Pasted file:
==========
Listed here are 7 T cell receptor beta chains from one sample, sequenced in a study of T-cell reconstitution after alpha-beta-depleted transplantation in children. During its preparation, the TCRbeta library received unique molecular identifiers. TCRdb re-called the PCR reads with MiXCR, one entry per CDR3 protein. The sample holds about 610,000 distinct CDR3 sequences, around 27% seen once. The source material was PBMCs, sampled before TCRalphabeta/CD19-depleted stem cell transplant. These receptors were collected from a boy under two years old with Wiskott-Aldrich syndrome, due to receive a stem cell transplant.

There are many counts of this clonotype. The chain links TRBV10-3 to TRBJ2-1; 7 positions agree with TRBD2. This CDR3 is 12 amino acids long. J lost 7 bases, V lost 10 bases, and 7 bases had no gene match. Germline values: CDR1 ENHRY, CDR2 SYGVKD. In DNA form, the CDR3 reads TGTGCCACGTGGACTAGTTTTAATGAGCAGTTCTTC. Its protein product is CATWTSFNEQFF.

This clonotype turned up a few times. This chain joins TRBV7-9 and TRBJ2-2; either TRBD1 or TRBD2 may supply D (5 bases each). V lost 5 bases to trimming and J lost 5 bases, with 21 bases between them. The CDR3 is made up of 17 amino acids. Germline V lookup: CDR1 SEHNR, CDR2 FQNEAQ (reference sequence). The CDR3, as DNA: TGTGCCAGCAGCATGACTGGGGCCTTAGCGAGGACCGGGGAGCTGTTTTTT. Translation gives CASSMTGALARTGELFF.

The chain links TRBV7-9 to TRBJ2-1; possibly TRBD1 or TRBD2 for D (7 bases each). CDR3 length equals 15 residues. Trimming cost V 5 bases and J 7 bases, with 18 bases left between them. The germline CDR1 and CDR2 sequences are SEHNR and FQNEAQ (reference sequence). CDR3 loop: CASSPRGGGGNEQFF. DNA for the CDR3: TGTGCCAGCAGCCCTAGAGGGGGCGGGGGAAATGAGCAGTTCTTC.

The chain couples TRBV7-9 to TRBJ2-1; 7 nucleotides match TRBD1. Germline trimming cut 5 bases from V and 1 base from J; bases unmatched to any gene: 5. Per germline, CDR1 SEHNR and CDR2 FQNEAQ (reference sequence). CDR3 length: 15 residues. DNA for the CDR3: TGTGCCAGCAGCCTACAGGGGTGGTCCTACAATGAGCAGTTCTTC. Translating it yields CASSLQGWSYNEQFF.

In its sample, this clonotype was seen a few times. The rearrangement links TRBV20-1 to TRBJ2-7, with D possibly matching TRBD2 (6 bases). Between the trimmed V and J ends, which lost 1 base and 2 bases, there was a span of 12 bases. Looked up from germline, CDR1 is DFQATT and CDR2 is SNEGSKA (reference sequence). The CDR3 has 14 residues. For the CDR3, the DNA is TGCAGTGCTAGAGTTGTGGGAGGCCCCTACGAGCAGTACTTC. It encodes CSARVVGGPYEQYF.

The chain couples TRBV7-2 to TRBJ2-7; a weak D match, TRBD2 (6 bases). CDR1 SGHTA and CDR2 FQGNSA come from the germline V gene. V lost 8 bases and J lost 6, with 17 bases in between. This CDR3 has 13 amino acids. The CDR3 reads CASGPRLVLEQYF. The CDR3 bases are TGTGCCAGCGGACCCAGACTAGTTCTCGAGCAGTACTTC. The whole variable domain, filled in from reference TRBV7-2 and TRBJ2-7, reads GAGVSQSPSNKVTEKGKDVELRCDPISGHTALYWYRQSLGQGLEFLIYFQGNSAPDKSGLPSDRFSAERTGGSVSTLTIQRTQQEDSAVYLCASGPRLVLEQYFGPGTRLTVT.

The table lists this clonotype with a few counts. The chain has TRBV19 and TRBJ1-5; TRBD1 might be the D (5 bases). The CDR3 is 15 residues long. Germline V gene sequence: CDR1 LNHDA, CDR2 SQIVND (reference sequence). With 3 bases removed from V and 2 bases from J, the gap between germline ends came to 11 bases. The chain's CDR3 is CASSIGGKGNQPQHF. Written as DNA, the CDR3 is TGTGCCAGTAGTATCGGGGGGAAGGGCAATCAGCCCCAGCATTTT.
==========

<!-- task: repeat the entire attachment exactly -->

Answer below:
Listed here are 7 T cell receptor beta chains from one sample, sequenced in a study of T-cell reconstitution after alpha-beta-depleted transplantation in children. During its preparation, the TCRbeta library received unique molecular identifiers. TCRdb re-called the PCR reads with MiXCR, one entry per CDR3 protein. The sample holds about 610,000 distinct CDR3 sequences, around 27% seen once. The source material was PBMCs, sampled before TCRalphabeta/CD19-depleted stem cell transplant. These receptors were collected from a boy under two years old with Wiskott-Aldrich syndrome, due to receive a stem cell transplant.

There are many counts of this clonotype. The chain links TRBV10-3 to TRBJ2-1; 7 positions agree with TRBD2. This CDR3 is 12 amino acids long. J lost 7 bases, V lost 10 bases, and 7 bases had no gene match. Germline values: CDR1 ENHRY, CDR2 SYGVKD. In DNA form, the CDR3 reads TGTGCCACGTGGACTAGTTTTAATGAGCAGTTCTTC. Its protein product is CATWTSFNEQFF.

This clonotype turned up a few times. This chain joins TRBV7-9 and TRBJ2-2; either TRBD1 or TRBD2 may supply D (5 bases each). V lost 5 bases to trimming and J lost 5 bases, with 21 bases between them. The CDR3 is made up of 17 amino acids. Germline V lookup: CDR1 SEHNR, CDR2 FQNEAQ (reference sequence). The CDR3, as DNA: TGTGCCAGCAGCATGACTGGGGCCTTAGCGAGGACCGGGGAGCTGTTTTTT. Translation gives CASSMTGALARTGELFF.

The chain links TRBV7-9 to TRBJ2-1; possibly TRBD1 or TRBD2 for D (7 bases each). CDR3 length equals 15 residues. Trimming cost V 5 bases and J 7 bases, with 18 bases left between them. The germline CDR1 and CDR2 sequences are SEHNR and FQNEAQ (reference sequence). CDR3 loop: CASSPRGGGGNEQFF. DNA for the CDR3: TGTGCCAGCAGCCCTAGAGGGGGCGGGGGAAATGAGCAGTTCTTC.

The chain couples TRBV7-9 to TRBJ2-1; 7 nucleotides match TRBD1. Germline trimming cut 5 bases from V and 1 base from J; bases unmatched to any gene: 5. Per germline, CDR1 SEHNR and CDR2 FQNEAQ (reference sequence). CDR3 length: 15 residues. DNA for the CDR3: TGTGCCAGCAGCCTACAGGGGTGGTCCTACAATGAGCAGTTCTTC. Translating it yields CASSLQGWSYNEQFF.

In its sample, this clonotype was seen a few times. The rearrangement links TRBV20-1 to TRBJ2-7, with D possibly matching TRBD2 (6 bases). Between the trimmed V and J ends, which lost 1 base and 2 bases, there was a span of 12 bases. Looked up from germline, CDR1 is DFQATT and CDR2 is SNEGSKA (reference sequence). The CDR3 has 14 residues. For the CDR3, the DNA is TGCAGTGCTAGAGTTGTGGGAGGCCCCTACGAGCAGTACTTC. It encodes CSARVVGGPYEQYF.

The chain couples TRBV7-2 to TRBJ2-7; a weak D match, TRBD2 (6 bases). CDR1 SGHTA and CDR2 FQGNSA come from the germline V gene. V lost 8 bases and J lost 6, with 17 bases in between. This CDR3 has 13 amino acids. The CDR3 reads CASGPRLVLEQYF. The CDR3 bases are TGTGCCAGCGGACCCAGACTAGTTCTCGAGCAGTACTTC. The whole variable domain, filled in from reference TRBV7-2 and TRBJ2-7, reads GAGVSQSPSNKVTEKGKDVELRCDPISGHTALYWYRQSLGQGLEFLIYFQGNSAPDKSGLPSDRFSAERTGGSVSTLTIQRTQQEDSAVYLCASGPRLVLEQYFGPGTRLTVT.

The table lists this clonotype with a few counts. The chain has TRBV19 and TRBJ1-5; TRBD1 might be the D (5 bases). The CDR3 is 15 residues long. Germline V gene sequence: CDR1 LNHDA, CDR2 SQIVND (reference sequence). With 3 bases removed from V and 2 bases from J, the gap between germline ends came to 11 bases. The chain's CDR3 is CASSIGGKGNQPQHF. Written as DNA, the CDR3 is TGTGCCAGTAGTATCGGGGGGAAGGGCAATCAGCCCCAGCATTTT.